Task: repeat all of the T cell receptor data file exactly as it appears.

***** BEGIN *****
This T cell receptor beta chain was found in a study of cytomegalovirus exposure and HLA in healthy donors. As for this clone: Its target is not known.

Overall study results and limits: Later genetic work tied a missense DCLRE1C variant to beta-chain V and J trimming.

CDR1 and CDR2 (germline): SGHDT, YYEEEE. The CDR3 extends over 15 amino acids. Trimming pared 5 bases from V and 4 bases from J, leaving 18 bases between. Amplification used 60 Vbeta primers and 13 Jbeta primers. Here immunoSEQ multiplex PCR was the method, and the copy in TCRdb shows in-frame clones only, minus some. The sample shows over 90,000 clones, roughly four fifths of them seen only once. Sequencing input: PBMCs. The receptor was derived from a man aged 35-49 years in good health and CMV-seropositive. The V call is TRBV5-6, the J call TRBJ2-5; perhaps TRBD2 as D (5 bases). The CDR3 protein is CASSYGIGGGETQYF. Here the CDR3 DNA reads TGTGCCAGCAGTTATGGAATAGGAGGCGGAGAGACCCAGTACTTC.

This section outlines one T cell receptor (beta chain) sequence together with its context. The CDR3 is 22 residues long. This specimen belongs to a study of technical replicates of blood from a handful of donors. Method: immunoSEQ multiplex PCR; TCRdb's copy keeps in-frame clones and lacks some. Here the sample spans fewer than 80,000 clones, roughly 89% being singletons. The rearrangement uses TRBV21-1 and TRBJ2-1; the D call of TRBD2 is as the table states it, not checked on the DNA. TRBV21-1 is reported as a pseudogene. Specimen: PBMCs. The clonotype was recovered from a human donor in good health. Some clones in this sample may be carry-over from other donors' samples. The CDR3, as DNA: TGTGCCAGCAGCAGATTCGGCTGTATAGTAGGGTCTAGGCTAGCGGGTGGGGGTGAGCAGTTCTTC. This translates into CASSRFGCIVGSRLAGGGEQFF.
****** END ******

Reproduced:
This T cell receptor beta chain was found in a study of cytomegalovirus exposure and HLA in healthy donors. As for this clone: Its target is not known.

Overall study results and limits: Later genetic work tied a missense DCLRE1C variant to beta-chain V and J trimming.

CDR1 and CDR2 (germline): SGHDT, YYEEEE. The CDR3 extends over 15 amino acids. Trimming pared 5 bases from V and 4 bases from J, leaving 18 bases between. Amplification used 60 Vbeta primers and 13 Jbeta primers. Here immunoSEQ multiplex PCR was the method, and the copy in TCRdb shows in-frame clones only, minus some. The sample shows over 90,000 clones, roughly four fifths of them seen only once. Sequencing input: PBMCs. The receptor was derived from a man aged 35-49 years in good health and CMV-seropositive. The V call is TRBV5-6, the J call TRBJ2-5; perhaps TRBD2 as D (5 bases). The CDR3 protein is CASSYGIGGGETQYF. Here the CDR3 DNA reads TGTGCCAGCAGTTATGGAATAGGAGGCGGAGAGACCCAGTACTTC.

This section outlines one T cell receptor (beta chain) sequence together with its context. The CDR3 is 22 residues long. This specimen belongs to a study of technical replicates of blood from a handful of donors. Method: immunoSEQ multiplex PCR; TCRdb's copy keeps in-frame clones and lacks some. Here the sample spans fewer than 80,000 clones, roughly 89% being singletons. The rearrangement uses TRBV21-1 and TRBJ2-1; the D call of TRBD2 is as the table states it, not checked on the DNA. TRBV21-1 is reported as a pseudogene. Specimen: PBMCs. The clonotype was recovered from a human donor in good health. Some clones in this sample may be carry-over from other donors' samples. The CDR3, as DNA: TGTGCCAGCAGCAGATTCGGCTGTATAGTAGGGTCTAGGCTAGCGGGTGGGGGTGAGCAGTTCTTC. This translates into CASSRFGCIVGSRLAGGGEQFF.